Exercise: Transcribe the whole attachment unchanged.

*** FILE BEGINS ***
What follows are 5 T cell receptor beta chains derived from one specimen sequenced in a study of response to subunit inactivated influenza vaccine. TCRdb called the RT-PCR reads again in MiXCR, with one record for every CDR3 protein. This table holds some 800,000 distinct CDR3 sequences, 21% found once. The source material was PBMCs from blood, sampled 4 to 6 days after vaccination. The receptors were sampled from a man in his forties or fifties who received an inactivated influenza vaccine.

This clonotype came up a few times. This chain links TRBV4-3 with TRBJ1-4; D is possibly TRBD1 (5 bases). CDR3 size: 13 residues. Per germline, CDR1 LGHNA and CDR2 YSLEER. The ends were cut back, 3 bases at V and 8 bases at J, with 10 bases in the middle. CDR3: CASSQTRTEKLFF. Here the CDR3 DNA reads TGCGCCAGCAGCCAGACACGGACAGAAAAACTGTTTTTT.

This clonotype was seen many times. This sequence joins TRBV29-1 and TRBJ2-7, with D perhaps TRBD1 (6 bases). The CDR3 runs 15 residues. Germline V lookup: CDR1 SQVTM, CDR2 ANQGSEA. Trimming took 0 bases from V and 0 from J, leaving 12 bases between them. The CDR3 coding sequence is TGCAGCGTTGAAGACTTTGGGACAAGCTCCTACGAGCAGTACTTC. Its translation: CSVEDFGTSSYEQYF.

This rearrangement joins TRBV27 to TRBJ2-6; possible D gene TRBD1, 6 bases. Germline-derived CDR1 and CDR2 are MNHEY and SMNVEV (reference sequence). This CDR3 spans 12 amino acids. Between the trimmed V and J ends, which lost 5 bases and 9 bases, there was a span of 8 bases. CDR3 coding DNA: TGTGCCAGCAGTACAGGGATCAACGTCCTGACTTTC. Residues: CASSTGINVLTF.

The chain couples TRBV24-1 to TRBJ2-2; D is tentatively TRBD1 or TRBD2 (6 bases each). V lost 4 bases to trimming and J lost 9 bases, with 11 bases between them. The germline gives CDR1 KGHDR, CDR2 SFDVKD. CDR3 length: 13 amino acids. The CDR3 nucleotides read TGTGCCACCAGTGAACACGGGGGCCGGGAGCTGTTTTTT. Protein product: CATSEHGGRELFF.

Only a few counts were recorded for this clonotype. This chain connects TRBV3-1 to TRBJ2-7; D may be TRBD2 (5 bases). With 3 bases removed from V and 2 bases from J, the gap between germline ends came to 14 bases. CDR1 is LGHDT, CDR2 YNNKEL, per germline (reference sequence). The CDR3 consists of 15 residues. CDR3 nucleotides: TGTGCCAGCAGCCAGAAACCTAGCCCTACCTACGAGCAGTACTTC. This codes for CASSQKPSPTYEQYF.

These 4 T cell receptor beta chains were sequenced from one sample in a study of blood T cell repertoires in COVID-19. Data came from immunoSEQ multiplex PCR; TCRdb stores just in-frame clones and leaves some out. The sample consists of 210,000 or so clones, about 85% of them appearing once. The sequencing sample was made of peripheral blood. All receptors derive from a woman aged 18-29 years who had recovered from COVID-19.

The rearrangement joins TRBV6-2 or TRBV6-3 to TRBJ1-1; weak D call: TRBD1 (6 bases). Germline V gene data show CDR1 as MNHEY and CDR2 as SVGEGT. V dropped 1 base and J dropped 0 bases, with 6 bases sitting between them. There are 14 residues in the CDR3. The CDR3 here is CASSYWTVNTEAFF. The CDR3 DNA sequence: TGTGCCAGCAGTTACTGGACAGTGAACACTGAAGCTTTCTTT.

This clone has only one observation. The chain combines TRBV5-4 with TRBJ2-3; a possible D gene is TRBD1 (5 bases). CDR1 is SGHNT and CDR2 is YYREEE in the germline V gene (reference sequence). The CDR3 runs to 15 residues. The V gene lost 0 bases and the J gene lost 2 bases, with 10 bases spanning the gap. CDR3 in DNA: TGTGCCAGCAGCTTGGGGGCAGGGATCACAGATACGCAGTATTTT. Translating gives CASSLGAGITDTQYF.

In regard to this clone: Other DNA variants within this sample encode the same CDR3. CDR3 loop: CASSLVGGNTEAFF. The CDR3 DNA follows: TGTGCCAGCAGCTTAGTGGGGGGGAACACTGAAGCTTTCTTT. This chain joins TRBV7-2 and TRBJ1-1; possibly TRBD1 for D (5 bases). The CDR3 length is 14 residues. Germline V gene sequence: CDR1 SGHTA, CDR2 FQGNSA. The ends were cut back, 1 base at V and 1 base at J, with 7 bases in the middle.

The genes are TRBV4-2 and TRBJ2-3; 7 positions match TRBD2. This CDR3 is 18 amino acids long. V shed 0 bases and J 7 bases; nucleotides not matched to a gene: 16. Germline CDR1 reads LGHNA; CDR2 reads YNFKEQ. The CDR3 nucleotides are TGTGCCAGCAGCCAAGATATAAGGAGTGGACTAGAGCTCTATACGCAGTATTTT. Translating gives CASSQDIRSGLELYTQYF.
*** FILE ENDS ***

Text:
What follows are 5 T cell receptor beta chains derived from one specimen sequenced in a study of response to subunit inactivated influenza vaccine. TCRdb called the RT-PCR reads again in MiXCR, with one record for every CDR3 protein. This table holds some 800,000 distinct CDR3 sequences, 21% found once. The source material was PBMCs from blood, sampled 4 to 6 days after vaccination. The receptors were sampled from a man in his forties or fifties who received an inactivated influenza vaccine.

This clonotype came up a few times. This chain links TRBV4-3 with TRBJ1-4; D is possibly TRBD1 (5 bases). CDR3 size: 13 residues. Per germline, CDR1 LGHNA and CDR2 YSLEER. The ends were cut back, 3 bases at V and 8 bases at J, with 10 bases in the middle. CDR3: CASSQTRTEKLFF. Here the CDR3 DNA reads TGCGCCAGCAGCCAGACACGGACAGAAAAACTGTTTTTT.

This clonotype was seen many times. This sequence joins TRBV29-1 and TRBJ2-7, with D perhaps TRBD1 (6 bases). The CDR3 runs 15 residues. Germline V lookup: CDR1 SQVTM, CDR2 ANQGSEA. Trimming took 0 bases from V and 0 from J, leaving 12 bases between them. The CDR3 coding sequence is TGCAGCGTTGAAGACTTTGGGACAAGCTCCTACGAGCAGTACTTC. Its translation: CSVEDFGTSSYEQYF.

This rearrangement joins TRBV27 to TRBJ2-6; possible D gene TRBD1, 6 bases. Germline-derived CDR1 and CDR2 are MNHEY and SMNVEV (reference sequence). This CDR3 spans 12 amino acids. Between the trimmed V and J ends, which lost 5 bases and 9 bases, there was a span of 8 bases. CDR3 coding DNA: TGTGCCAGCAGTACAGGGATCAACGTCCTGACTTTC. Residues: CASSTGINVLTF.

The chain couples TRBV24-1 to TRBJ2-2; D is tentatively TRBD1 or TRBD2 (6 bases each). V lost 4 bases to trimming and J lost 9 bases, with 11 bases between them. The germline gives CDR1 KGHDR, CDR2 SFDVKD. CDR3 length: 13 amino acids. The CDR3 nucleotides read TGTGCCACCAGTGAACACGGGGGCCGGGAGCTGTTTTTT. Protein product: CATSEHGGRELFF.

Only a few counts were recorded for this clonotype. This chain connects TRBV3-1 to TRBJ2-7; D may be TRBD2 (5 bases). With 3 bases removed from V and 2 bases from J, the gap between germline ends came to 14 bases. CDR1 is LGHDT, CDR2 YNNKEL, per germline (reference sequence). The CDR3 consists of 15 residues. CDR3 nucleotides: TGTGCCAGCAGCCAGAAACCTAGCCCTACCTACGAGCAGTACTTC. This codes for CASSQKPSPTYEQYF.

These 4 T cell receptor beta chains were sequenced from one sample in a study of blood T cell repertoires in COVID-19. Data came from immunoSEQ multiplex PCR; TCRdb stores just in-frame clones and leaves some out. The sample consists of 210,000 or so clones, about 85% of them appearing once. The sequencing sample was made of peripheral blood. All receptors derive from a woman aged 18-29 years who had recovered from COVID-19.

The rearrangement joins TRBV6-2 or TRBV6-3 to TRBJ1-1; weak D call: TRBD1 (6 bases). Germline V gene data show CDR1 as MNHEY and CDR2 as SVGEGT. V dropped 1 base and J dropped 0 bases, with 6 bases sitting between them. There are 14 residues in the CDR3. The CDR3 here is CASSYWTVNTEAFF. The CDR3 DNA sequence: TGTGCCAGCAGTTACTGGACAGTGAACACTGAAGCTTTCTTT.

This clone has only one observation. The chain combines TRBV5-4 with TRBJ2-3; a possible D gene is TRBD1 (5 bases). CDR1 is SGHNT and CDR2 is YYREEE in the germline V gene (reference sequence). The CDR3 runs to 15 residues. The V gene lost 0 bases and the J gene lost 2 bases, with 10 bases spanning the gap. CDR3 in DNA: TGTGCCAGCAGCTTGGGGGCAGGGATCACAGATACGCAGTATTTT. Translating gives CASSLGAGITDTQYF.

In regard to this clone: Other DNA variants within this sample encode the same CDR3. CDR3 loop: CASSLVGGNTEAFF. The CDR3 DNA follows: TGTGCCAGCAGCTTAGTGGGGGGGAACACTGAAGCTTTCTTT. This chain joins TRBV7-2 and TRBJ1-1; possibly TRBD1 for D (5 bases). The CDR3 length is 14 residues. Germline V gene sequence: CDR1 SGHTA, CDR2 FQGNSA. The ends were cut back, 1 base at V and 1 base at J, with 7 bases in the middle.

The genes are TRBV4-2 and TRBJ2-3; 7 positions match TRBD2. This CDR3 is 18 amino acids long. V shed 0 bases and J 7 bases; nucleotides not matched to a gene: 16. Germline CDR1 reads LGHNA; CDR2 reads YNFKEQ. The CDR3 nucleotides are TGTGCCAGCAGCCAAGATATAAGGAGTGGACTAGAGCTCTATACGCAGTATTTT. Translating gives CASSQDIRSGLELYTQYF.